Last Friday, NYU Shanghai opened up its doors to the arts. Over three days, Student Government, specifically the Events Committee, led by sophomore Meizhi Ng, held events catered towards those with a driving passion for music, dance, theater, and fine art. As the first event of its kind at NYU Shanghai, the festival is to be the first of many initiatives that aim to highlight the talents of students, as well as promote interest in the fine arts and performance.

The festival was commenced by a three-hour studio, for both beginner and advanced students, that taught students basic calligraphy, painting and drawing skills. On Saturday, students were encouraged to attend masterclasses and seminars by local artists, as well as a Graffiti Walk. The Graffiti Walk took place at the M50 Art District, where graffiti by Shanghai local covers the walls and the perimeter of M50. Students also had the opportunity to spray-paint specific sections of the wall, leaving a mark on the Shanghai art scene.

In addition to hands-on activities, the festival also included performances by local Shanghai artists, such as as the Jazz performance by Anne Evenou on Sunday night. Originally from France, Evenou built up her career in the U.S. and China, and attended the Shanghai Music Conservatory. The works of NYU Shanghai students were also exhibited on Sunday, as part of the art courses available to students, including works from courses such as the Introduction to Studio Art and Introduction to Photography, as well as extra-curricular classes.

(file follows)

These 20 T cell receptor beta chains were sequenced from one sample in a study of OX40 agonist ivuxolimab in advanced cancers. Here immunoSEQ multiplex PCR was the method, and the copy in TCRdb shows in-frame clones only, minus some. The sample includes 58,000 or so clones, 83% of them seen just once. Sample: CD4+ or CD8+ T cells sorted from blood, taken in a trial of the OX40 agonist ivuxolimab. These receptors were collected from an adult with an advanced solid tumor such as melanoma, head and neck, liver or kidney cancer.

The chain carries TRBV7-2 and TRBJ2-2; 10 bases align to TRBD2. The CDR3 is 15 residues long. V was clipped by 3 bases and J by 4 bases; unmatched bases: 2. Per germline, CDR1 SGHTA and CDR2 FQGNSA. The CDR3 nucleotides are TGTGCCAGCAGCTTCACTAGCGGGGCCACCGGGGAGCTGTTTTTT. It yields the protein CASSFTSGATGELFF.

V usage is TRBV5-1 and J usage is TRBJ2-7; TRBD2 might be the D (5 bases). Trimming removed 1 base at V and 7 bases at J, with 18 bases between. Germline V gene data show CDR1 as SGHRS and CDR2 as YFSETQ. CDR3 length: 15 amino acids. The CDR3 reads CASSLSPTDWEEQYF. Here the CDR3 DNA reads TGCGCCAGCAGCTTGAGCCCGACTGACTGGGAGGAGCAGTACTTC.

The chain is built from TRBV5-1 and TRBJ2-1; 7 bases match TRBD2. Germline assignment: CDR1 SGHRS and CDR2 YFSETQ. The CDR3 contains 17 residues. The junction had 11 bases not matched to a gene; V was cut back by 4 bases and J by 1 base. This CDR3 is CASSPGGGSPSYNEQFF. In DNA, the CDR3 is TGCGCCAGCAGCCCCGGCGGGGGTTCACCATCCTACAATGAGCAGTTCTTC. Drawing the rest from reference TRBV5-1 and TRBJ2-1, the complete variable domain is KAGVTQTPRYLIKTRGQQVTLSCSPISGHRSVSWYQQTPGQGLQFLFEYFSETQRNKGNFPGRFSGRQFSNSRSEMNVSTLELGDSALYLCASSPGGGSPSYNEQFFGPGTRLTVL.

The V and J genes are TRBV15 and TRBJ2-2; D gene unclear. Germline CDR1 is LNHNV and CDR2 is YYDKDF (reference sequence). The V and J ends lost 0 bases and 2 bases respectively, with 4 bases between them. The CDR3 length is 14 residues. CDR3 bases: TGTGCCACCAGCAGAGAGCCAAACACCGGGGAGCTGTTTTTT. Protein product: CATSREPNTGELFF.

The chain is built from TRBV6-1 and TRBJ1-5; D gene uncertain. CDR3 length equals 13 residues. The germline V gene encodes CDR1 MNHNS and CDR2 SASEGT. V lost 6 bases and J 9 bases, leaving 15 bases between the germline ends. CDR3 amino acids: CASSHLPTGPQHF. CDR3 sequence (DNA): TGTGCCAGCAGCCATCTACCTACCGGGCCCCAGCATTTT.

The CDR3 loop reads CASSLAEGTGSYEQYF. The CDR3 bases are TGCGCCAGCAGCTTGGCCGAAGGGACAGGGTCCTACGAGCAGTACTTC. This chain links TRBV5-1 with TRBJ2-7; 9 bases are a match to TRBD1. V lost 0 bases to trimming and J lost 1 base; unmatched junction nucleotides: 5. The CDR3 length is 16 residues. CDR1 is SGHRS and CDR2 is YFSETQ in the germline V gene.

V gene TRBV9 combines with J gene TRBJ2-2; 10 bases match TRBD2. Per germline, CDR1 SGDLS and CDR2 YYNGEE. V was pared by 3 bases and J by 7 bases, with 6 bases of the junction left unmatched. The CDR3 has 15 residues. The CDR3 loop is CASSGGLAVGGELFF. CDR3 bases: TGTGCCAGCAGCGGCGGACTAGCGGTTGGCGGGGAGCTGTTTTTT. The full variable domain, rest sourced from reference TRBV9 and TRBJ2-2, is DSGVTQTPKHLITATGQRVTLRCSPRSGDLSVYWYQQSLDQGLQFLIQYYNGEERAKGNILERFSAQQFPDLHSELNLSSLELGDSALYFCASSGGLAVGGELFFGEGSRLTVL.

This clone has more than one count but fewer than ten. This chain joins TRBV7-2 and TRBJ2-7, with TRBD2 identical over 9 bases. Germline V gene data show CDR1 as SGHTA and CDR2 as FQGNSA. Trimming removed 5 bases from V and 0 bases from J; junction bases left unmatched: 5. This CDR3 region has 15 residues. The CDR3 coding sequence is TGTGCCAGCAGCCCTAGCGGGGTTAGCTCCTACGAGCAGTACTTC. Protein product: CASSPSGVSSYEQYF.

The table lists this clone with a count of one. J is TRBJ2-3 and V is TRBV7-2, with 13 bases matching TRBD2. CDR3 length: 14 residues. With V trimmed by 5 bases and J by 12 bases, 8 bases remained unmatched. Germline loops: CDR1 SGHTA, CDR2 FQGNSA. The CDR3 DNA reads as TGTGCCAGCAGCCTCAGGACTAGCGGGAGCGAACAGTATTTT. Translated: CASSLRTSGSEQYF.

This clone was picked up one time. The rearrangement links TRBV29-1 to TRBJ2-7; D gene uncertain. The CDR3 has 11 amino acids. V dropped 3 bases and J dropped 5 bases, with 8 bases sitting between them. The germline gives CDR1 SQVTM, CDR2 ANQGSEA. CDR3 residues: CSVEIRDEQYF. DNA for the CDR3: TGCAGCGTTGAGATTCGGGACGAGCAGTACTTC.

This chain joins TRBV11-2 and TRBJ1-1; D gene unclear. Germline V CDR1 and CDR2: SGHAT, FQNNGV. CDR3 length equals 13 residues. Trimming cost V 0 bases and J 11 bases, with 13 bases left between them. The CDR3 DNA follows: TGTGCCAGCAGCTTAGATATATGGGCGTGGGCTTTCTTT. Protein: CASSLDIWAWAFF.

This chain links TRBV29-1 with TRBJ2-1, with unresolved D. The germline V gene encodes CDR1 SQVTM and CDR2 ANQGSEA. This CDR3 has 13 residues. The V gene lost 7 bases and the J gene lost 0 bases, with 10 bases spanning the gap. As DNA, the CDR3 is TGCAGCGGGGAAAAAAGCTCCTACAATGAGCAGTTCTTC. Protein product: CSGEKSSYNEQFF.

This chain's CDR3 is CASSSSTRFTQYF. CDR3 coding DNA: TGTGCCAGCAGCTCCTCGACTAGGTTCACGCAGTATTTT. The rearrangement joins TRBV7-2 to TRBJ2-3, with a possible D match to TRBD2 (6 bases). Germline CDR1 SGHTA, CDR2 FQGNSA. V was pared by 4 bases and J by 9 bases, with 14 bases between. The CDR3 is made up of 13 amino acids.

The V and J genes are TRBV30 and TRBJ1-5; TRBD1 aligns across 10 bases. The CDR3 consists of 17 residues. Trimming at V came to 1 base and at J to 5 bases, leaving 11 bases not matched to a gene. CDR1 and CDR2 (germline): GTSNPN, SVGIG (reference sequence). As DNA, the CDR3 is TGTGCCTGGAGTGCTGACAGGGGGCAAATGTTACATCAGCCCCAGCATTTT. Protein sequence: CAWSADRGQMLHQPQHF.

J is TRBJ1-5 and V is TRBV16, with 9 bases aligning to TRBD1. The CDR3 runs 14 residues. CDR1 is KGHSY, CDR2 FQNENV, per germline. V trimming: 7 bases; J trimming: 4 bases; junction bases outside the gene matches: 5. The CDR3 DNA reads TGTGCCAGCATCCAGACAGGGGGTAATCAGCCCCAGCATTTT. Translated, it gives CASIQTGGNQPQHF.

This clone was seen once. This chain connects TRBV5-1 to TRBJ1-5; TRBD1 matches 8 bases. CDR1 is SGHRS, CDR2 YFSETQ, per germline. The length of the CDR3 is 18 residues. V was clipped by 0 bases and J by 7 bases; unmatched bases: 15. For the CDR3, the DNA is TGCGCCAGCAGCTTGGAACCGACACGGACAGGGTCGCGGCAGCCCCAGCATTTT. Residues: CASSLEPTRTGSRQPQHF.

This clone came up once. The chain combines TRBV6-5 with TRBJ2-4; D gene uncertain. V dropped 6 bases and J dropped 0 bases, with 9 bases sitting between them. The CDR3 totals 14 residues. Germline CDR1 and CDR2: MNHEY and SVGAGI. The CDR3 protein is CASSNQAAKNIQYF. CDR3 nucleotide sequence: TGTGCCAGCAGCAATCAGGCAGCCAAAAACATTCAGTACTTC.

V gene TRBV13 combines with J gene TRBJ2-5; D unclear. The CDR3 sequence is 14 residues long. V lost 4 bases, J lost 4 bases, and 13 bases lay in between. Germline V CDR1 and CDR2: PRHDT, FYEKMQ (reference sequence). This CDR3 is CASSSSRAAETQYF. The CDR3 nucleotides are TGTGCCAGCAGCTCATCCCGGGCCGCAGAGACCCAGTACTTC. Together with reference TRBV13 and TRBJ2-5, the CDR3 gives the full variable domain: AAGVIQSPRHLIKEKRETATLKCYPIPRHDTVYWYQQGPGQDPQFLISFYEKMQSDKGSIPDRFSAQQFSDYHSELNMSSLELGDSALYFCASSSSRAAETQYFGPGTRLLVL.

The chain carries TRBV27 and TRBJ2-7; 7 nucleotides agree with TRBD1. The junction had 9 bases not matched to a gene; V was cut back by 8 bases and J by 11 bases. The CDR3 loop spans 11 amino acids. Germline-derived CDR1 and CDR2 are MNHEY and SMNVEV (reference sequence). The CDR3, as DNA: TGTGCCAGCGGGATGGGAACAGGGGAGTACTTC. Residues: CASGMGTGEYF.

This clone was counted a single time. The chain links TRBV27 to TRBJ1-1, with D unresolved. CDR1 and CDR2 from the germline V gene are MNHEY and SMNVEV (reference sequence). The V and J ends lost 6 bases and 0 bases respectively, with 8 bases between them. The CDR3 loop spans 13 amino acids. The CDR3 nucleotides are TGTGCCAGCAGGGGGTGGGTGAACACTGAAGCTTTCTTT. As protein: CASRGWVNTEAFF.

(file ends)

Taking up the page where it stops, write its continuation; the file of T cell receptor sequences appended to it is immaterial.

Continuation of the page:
For freshman Ben Weilun Zhang, the Festival of the Arts allowed him to “appreciate art from both peers and artists, which was a new experience. Unfortunately, I don’t think that most students know about the activities [involving the arts] that we are working on – not necessarily this festival, but, generally speaking.”

According to the Events Committee, the festival was intended to “increase the amount of art on campus” and give exposure to student talent. However, such exposure is not easy to achieve at a college that does not have a secure arts program. Potentially, with increased interest and larger participation in events such as this festival, arts at NYU Shanghai can blossom and begin to cater to the talents and interests of each and every student.

For NYU Shanghai, this was the first college-wide event that attempted to link together the arts with a string of interactive and hands-on events. For Michelle Huang, “I think the Festival of the Arts has allowed gifted students at our school to hone their artistic, creative side. The students and staff in charge of the festival have put in a lot of effort to make this a success, and it definitely showed.”


This article was written by Bella Farr. Send an email to managing@oncenturyavenue.com to get in touch.
Photo Credit: Ben Weilun Zhang

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